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    Cocosilk, one of the big contributors, in addition to processed sugar and industrial seed oils, to diabetes (and fatty liver) appears to be the introduction of high fructose corn syrup into the US diet in the 1990's. Interestingly, according to Dr. Lyn Patrick, three manufacturing plants of corn syrup in the US use mercury, and "significant amounts of mercury" remain in the corn syrup. This was determined by sending samples of corn syrup to a US government agency that does that type of testing. According to Dr. Patrick, those results were published in 2008 or 2012, but I haven't looked for it.

    I share this because while it's true sugar is a problem, fructose (corn syrup), found in many processed foods, played a role in skyrocketing obesity rates beginning in the 90's.

    Pediatric endocrinologist Robert Lustig, MD talks about the problems with fructose in all of his lectures, but doesn't have a problem with consuming small amounts of whole fruit and berries. Dr. Patrick, however, believes that those who have liver issues should not be eating fruit daily. Not sure why they differ on that point.

    To learn more about this, on YouTube you can find an excellent interview with Lyn Patrick by Mike Mutzel on YouTube. She is a naturopath who specialized in treating patients with fatty liver. Today, her work is focused on training doctors.

    Additionally, it's also known that specific heavy metals, one is mercury, and specific toxins, contribute to diabetes and obesity too. I learned this from Dr. Joseph Pizzorno, ND back in 2015 or 2016 in a presentation or interview he did that's not available publicly.

    In 2018, his book, The Toxin Solution: How Hidden Poisons in the Air, Water, Food, and Products We Use Are Destroying Our Health - And What We Can Do To Fix It, was published. I have but haven't read the book yet, but at the time I did listen to a lot of interviews with him beginning in 2017 on YouTube. Three come to mind, the ones he did with Dr. Trevor Cates, Dave Asprey (Bulletproof), and Trudy Scott. All can be found on YouTube.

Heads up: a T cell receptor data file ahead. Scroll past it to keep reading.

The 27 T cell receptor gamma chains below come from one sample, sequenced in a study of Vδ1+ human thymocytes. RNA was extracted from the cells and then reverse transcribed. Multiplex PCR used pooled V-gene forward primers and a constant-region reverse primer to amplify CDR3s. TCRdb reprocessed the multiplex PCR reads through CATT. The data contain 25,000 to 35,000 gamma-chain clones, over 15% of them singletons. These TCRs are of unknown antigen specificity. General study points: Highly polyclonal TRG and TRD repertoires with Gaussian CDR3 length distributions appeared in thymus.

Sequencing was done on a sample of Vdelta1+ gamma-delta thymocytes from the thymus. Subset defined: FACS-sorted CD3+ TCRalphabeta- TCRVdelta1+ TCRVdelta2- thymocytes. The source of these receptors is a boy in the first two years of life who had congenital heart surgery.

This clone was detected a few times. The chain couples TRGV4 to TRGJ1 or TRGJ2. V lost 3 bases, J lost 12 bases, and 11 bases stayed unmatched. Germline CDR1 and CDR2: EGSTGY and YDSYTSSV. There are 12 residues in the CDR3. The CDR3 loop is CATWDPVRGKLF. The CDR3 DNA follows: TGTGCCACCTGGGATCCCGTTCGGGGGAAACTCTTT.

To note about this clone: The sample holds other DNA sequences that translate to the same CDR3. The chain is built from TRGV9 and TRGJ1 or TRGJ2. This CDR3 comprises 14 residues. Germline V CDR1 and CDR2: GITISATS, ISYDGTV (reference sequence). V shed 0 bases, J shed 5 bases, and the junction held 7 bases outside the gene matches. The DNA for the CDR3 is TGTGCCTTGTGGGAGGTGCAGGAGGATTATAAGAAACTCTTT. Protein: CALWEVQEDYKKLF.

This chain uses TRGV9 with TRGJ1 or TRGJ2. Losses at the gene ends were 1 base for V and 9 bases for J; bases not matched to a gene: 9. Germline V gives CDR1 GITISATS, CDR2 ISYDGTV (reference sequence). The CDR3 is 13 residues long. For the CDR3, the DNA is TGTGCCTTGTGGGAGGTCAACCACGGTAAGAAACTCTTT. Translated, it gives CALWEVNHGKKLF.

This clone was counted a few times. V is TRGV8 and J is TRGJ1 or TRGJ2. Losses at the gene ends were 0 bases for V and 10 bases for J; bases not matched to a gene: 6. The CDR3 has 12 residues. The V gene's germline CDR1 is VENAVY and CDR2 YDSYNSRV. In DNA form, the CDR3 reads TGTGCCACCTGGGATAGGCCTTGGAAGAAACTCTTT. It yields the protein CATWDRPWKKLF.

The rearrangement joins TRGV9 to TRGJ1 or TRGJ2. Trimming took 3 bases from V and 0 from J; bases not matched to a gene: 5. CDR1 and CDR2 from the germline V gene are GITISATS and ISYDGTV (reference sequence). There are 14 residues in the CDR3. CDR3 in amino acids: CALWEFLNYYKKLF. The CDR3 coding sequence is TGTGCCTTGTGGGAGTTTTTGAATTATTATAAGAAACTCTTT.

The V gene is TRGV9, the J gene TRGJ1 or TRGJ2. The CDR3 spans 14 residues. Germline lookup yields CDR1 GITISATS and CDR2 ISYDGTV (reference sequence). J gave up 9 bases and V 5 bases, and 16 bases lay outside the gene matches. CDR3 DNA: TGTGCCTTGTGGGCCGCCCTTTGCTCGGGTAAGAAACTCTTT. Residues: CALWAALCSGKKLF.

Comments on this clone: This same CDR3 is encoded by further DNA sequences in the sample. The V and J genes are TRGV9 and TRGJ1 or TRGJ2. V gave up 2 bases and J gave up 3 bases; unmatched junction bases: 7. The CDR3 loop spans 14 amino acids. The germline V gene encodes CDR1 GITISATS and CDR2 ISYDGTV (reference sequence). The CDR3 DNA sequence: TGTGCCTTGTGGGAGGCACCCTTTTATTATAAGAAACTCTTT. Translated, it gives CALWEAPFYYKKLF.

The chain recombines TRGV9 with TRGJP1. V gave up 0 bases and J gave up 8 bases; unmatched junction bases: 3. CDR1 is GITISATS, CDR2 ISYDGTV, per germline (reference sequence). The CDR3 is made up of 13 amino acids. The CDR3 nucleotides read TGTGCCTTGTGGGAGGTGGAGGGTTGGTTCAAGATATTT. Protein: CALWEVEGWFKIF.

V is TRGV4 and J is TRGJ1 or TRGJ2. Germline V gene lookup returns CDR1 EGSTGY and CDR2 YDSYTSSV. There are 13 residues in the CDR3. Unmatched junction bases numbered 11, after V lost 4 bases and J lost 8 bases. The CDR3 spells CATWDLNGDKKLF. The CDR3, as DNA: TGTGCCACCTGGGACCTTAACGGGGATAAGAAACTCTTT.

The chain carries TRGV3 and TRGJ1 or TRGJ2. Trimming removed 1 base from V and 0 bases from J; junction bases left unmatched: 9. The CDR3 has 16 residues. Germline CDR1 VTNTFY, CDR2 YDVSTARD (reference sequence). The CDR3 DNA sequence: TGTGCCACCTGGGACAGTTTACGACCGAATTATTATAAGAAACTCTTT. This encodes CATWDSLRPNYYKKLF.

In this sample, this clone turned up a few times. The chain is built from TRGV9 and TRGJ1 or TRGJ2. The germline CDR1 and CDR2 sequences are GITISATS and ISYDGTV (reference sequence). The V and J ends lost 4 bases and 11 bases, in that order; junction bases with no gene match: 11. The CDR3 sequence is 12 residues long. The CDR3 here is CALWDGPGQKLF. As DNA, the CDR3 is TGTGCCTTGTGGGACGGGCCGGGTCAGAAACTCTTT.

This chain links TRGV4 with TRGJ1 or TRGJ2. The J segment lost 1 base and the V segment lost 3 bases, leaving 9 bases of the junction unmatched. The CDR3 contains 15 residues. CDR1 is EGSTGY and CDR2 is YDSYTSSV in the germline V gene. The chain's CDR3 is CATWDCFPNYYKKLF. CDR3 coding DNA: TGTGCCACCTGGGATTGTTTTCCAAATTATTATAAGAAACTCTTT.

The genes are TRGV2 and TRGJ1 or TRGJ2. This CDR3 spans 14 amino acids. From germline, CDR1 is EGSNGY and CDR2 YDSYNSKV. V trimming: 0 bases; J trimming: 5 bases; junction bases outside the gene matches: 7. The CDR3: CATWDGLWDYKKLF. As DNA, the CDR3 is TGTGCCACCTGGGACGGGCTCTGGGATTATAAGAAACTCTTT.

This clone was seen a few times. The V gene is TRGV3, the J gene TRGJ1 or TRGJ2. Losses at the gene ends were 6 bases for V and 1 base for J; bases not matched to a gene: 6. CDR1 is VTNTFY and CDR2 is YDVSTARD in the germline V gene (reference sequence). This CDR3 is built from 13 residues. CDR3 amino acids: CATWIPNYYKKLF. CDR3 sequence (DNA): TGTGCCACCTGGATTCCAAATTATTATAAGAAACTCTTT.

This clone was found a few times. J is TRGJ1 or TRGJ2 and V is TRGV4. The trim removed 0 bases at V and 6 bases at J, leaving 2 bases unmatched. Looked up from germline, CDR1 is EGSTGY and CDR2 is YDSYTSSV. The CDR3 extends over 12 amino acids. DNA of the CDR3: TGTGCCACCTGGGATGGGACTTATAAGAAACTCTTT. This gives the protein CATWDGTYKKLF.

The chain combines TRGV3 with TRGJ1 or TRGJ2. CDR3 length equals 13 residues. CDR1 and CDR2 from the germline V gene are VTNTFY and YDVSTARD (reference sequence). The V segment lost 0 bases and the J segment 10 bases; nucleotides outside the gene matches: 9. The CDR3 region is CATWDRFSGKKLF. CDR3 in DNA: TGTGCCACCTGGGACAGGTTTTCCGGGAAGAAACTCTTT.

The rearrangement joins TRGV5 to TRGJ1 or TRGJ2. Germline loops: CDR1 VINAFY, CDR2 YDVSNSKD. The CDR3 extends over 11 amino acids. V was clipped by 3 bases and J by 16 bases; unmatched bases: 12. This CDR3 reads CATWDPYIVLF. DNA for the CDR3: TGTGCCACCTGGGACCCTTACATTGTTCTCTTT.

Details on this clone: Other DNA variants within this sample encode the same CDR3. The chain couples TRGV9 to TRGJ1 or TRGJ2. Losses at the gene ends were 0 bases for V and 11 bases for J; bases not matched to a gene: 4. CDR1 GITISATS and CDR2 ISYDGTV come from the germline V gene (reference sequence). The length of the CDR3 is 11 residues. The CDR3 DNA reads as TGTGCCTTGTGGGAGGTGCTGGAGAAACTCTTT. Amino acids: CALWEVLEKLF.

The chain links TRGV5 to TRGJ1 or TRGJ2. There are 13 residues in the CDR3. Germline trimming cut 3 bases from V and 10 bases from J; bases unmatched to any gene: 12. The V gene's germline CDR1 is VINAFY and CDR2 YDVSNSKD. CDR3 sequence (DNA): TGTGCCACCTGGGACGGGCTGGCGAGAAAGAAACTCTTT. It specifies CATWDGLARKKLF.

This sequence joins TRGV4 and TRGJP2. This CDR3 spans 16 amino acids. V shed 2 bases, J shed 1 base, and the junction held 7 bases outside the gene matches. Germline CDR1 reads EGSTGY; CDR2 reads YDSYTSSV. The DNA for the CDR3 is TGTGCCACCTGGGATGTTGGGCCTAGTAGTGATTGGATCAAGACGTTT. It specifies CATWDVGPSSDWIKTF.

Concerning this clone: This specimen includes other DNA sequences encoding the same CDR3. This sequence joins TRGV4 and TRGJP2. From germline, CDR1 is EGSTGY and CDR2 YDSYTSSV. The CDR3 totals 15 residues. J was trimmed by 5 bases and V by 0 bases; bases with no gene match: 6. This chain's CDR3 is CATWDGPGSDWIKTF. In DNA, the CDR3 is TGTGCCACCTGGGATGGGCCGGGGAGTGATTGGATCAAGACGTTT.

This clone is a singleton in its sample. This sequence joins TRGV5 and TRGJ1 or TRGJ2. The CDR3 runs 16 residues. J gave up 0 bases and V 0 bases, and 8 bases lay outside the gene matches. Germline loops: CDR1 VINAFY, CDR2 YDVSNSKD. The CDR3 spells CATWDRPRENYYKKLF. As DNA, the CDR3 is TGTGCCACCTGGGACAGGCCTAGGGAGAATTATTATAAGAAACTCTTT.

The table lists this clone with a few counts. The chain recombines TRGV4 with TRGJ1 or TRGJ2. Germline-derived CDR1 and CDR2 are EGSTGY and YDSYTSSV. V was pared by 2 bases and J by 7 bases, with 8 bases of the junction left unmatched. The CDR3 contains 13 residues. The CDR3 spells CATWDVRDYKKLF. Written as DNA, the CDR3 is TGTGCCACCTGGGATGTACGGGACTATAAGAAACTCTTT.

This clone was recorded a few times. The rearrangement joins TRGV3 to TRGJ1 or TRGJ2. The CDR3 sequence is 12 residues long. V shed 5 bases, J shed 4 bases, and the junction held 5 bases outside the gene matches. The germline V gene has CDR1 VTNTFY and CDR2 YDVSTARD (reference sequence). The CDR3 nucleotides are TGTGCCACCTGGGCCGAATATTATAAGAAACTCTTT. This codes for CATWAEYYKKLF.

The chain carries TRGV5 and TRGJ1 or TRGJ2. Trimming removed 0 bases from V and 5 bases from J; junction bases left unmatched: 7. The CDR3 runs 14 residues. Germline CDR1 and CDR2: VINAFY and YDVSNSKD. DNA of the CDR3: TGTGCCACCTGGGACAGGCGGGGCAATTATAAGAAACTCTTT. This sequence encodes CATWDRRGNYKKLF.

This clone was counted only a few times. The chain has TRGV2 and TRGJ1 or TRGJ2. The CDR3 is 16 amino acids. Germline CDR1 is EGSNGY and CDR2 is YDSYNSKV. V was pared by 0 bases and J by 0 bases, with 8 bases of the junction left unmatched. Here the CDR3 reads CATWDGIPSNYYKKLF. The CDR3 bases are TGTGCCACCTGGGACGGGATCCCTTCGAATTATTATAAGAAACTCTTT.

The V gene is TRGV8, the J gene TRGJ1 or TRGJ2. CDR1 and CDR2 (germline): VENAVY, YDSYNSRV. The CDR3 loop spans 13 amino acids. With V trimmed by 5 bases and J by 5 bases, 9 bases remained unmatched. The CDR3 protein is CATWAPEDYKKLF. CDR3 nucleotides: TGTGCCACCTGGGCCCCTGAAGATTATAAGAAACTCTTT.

I personally would never consider doing a vegan or vegetarian diet because my protein needs are increasing as I'm approaching the beginnings of my 60's, and most of the plant-based protein and fat sources would not work for me due to my diabetes and ulcerative colitis. I also think those two diets are the hardest ones to do correctly. Most are unwilling and choose not to, and their health suffers for it years later.

    All that said, I include plant based foods in all my meals and thoroughly enjoy them!

    I think the key to eating healthy is to eat real, whole foods, preferably ones with minimal heavy metals or toxins. (And I don't use problematic skin products). To do this, I'm very thoughtful about where I source my protein, fat, and carbs. I eat non-GMO, organic, free-range, pasture-raised, grass-fed, wild caught, etc. You get the idea. :)

    P.S. Your decorated fir tree is beautiful. I love collecting decor and decorating during the fall and winter months. :)
     
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    #17 Winnie53, Feb 17, 2020 at 12:19 AM
    Last edited: Feb 17, 2020
  18. Walking Girl

    Walking Girl Type 2 · Well-Known Member

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    there are a few, yes - avocado and coconuts for example. But most of what people call “low carb veggies” are just low calorie. Veggie like cauliflower, zucchini and broccoli are around 70% carbs - not so low carb...

    Not for me they aren’t. YMMV.
     
  19. HSSS

    HSSS Type 2 · Well-Known Member

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    Not necessarily not genetics to blame ultimately. The dna responsible has probably always been there, with the potential for diabetes not being realised due to simpler, unprocessed, less carby foods and more physical lifestyles. Modern junk diets have allowed the expression of said dna rather than it being a new thing. Imo
     
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  20. HSSS

    HSSS Type 2 · Well-Known Member

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    Where are you getting those figures from?
    Cauliflower is about 5g/100g carbs, courgette (zucchini ) 2%, broccoli 3%